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Published September 22, 2013, 10:00 PM

Getting it out: Stuttering starts in childhood, but there’s help available for all ages

MOORHEAD – Grant Peterson is a friendly, outgoing guy who loves to talk. It just takes him longer to get the words out.

By: Meredith Holt, INFORUM

More information

• For more info on the RiteCare Children’s Language Disorder Center, located at 1405 N. 3rd St. in Fargo, visit http://ritecarefargo.org, email fargomasons@yahoo.com or call (701) 235-7875.

• The Fargo-Moorhead Chapter of the National Stuttering Association meets at 6:30 p.m. every third Thursday of the month in Room 210 of Murray Hall at Minnesota State University Moorhead. To learn more, visit http://fmstutteringgroup.webs.com or email Bruce Hanson at hansonbr@mnstate.edu.

MOORHEAD – Grant Peterson is a friendly, outgoing guy who loves to talk. It just takes him longer to get the words out.

The 20-year-old college student has been stuttering for as long as he can remember. His parents tell him it started when he was about 4 years old growing up in Sauk Centre.

When he was a kid, Peterson was teased for his speech impediment, but he’s since armed himself with knowledge, coping tools and an “I am who I am” attitude.

Ironically, the junior says, he’s majoring in speech-language pathology at Minnesota State University Moorhead.

“I can see how it was a burden when I was younger, but coming to MSUM and experiencing the different parts of this major has really opened my eyes,” he says.

Peterson is one of more than 3 million Americans who have problems with stuttering, but there are local resources that can help.

Since his freshman year, he’s been attending monthly meetings of the Fargo-Moorhead Chapter of the National Stuttering Association, a group for people who stutter or have an interest in stuttering.

In Murray Hall Room 210, F-M Stuttering participants share their experiences, struggles and successes.

Even chapter leader Bruce Hanson, an associate professor in MSUM’s speech, language and hearing sciences department, has stories to tell.

Hanson, who now speaks fluidly, was identified as a stutterer in kindergarten but doesn’t remember becoming aware of it until fifth or sixth grade when he had to give a speech in science class.

“I remember going back to my desk thinking, ‘Hmm, my speech didn’t go very well,’ ” he says with a laugh.

Starting young

Hanson says most kids who stutter start between 2 and 5 years old, and the later it begins, the more likely it’ll stick.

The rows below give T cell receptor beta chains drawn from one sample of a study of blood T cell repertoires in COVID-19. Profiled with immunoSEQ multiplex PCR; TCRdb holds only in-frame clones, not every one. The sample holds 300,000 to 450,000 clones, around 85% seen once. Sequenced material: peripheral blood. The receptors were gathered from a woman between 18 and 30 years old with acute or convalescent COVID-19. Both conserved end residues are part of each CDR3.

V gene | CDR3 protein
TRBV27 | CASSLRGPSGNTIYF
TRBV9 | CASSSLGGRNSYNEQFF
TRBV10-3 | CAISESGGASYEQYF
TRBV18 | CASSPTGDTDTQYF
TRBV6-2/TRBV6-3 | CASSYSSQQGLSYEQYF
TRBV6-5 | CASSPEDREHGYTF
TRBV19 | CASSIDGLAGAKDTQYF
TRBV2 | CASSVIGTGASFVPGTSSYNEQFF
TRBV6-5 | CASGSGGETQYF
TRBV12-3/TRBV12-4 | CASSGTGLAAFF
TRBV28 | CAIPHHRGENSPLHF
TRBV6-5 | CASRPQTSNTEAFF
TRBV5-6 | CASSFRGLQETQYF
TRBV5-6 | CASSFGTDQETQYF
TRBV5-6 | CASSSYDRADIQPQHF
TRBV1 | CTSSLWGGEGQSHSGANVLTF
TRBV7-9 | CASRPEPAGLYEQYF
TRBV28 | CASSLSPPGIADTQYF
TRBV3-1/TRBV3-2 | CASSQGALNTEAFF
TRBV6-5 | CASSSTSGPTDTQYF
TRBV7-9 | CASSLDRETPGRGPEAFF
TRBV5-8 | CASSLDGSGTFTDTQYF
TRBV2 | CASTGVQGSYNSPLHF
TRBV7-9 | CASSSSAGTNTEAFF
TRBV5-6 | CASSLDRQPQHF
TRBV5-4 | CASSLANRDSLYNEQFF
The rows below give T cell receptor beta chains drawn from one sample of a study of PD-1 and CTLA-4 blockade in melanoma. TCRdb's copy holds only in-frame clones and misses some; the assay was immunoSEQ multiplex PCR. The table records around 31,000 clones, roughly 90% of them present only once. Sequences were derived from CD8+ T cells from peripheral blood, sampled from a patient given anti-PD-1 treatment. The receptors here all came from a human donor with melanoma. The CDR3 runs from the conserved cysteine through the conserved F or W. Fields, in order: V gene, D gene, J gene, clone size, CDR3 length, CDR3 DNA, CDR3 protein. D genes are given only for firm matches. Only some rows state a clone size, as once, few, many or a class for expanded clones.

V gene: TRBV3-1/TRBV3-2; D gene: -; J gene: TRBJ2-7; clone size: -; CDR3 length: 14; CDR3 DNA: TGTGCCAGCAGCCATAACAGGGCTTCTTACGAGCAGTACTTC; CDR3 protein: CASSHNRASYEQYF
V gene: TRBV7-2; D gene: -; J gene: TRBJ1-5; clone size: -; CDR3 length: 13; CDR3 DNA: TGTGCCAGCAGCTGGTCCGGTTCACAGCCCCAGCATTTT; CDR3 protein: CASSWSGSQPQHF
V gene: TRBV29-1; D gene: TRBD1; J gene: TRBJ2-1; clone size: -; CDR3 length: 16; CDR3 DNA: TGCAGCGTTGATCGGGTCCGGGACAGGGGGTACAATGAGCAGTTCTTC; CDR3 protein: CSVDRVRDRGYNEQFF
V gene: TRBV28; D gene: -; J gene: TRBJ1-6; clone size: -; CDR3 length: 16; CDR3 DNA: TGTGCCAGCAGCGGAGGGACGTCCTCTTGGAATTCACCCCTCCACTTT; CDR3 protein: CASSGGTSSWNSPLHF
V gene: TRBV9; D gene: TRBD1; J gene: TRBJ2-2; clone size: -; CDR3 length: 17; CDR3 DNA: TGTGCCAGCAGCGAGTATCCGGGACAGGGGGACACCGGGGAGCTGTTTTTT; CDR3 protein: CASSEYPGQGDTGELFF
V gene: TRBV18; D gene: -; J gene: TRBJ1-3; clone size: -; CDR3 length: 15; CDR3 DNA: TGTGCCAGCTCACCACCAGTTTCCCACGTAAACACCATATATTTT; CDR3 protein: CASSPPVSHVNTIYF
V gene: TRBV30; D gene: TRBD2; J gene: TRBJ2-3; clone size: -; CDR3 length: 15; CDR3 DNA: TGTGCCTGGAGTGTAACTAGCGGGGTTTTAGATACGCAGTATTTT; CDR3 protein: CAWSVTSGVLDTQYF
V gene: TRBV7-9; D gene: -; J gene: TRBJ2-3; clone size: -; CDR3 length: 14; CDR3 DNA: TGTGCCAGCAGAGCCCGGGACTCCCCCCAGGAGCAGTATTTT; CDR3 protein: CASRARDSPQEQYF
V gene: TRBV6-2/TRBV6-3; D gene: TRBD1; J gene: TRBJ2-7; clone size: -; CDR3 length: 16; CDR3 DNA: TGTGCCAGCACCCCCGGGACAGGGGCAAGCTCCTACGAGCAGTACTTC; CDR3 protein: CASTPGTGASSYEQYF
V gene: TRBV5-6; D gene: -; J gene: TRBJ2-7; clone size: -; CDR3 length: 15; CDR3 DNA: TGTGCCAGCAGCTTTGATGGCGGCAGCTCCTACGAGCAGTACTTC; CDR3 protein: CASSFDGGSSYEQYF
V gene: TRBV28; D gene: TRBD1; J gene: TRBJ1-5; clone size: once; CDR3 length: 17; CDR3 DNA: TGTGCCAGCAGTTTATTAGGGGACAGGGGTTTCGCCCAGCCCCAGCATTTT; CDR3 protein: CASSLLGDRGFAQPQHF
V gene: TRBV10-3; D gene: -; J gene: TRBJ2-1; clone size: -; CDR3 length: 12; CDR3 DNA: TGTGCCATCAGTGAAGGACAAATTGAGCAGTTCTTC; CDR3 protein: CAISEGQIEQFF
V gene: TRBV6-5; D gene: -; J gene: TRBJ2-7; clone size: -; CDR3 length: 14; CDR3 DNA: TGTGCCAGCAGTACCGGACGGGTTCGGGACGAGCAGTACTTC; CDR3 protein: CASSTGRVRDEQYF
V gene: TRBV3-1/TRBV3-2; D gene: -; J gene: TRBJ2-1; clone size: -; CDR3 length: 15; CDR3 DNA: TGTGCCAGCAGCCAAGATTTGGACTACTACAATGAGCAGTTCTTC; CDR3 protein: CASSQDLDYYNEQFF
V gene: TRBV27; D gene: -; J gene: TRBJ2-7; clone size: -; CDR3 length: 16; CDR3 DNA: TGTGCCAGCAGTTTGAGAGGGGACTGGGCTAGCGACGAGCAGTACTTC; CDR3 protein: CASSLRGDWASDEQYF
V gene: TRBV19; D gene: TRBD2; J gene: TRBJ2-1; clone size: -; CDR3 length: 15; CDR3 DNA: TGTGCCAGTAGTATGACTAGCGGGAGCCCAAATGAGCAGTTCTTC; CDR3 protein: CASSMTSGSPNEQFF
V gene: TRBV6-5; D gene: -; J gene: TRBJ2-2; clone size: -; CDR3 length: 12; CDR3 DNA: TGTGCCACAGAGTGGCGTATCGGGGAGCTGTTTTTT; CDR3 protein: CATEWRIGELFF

The RiteCare Children’s Language Disorder Center aims to help children with their speech before they hit elementary school.

Run by the Fargo Masons, the organization employs three master’s-level speech-language pathologists from Sanford Health to help kids whose families are unable to pay for the service or receive it elsewhere.

“Speech therapy is available in the school system, but our charity tries to cut it off at the pass,” says Gurnee Bridgman, president of RiteCare.

And they’ve got a waiting list.

“When a kid ‘graduates,’ that child is almost immediately replaced by another child,” he says.

Ashley Worden, one of RiteCare’s therapists, helps her young patients understand the problem by putting it into kid-speak, talking about “smooth speech” versus “bumpy speech.”

Helping children identify the problem makes it less scary for them, she says, and once they get it, they can start working on improving it.

“As kiddos get older, we can teach them more about their breathing and how to relax their breathing to help them have more fluent speech,” she says.

At the center, parents can observe through a one-way mirror or participate in an effort to learn techniques to try at home.

Worden says the most rewarding aspect of her job is when a child recognizes that he or she has made progress.

“Usually their smiles and facial expressions say it all,” she says.

Syncing up

Oscar-winning film “The King’s Speech” and Brit Katherine Peterson’s book “Out With It” have helped people understand stuttering, but many don’t know much about it other than what it sounds like.

Hanson says there’s no known cause, but there is a genetic component, adding that the best info suggests a 40 to 50 percent link.

“About half of the kids who will go on to stutter beyond that year or two (of language development) have a relative, probably a grandparent or parent, who stuttered,” he says.

He says stuttering has nothing to do with intelligence, memory or coordination. It’s neurological.

As author Peterson says, “I’m just not quite synced up.”

Certain situations can worsen the problem, mainly because they become linked with anxiety.

“Environmental factors can bring it out, but the environment can’t cause you to stutter unless you had that predisposition going in,” Hanson says.

Peterson, the MSUM student, has a harder time when he’s tired, sick or nervous or has to talk to an authority figure or on the phone.

He says good posture and well-timed pauses and breaths help.

“It (good posture) really opens up your chest, so when you take a deeper breath, your diaphragm can expand more, allowing more air into your lungs, which helps with being able to produce a longer message,” he says.

But Peterson’s biggest frustration doesn’t necessarily come from within.

He doesn’t like when non-stutterers try to finish his sentences for him. He knows what he wants to say and how to say it.

“Listen to the content of the message, not necessarily how it’s produced or conveyed,” he says.

Readers can reach Forum reporter Meredith Holt at (701) 241-5590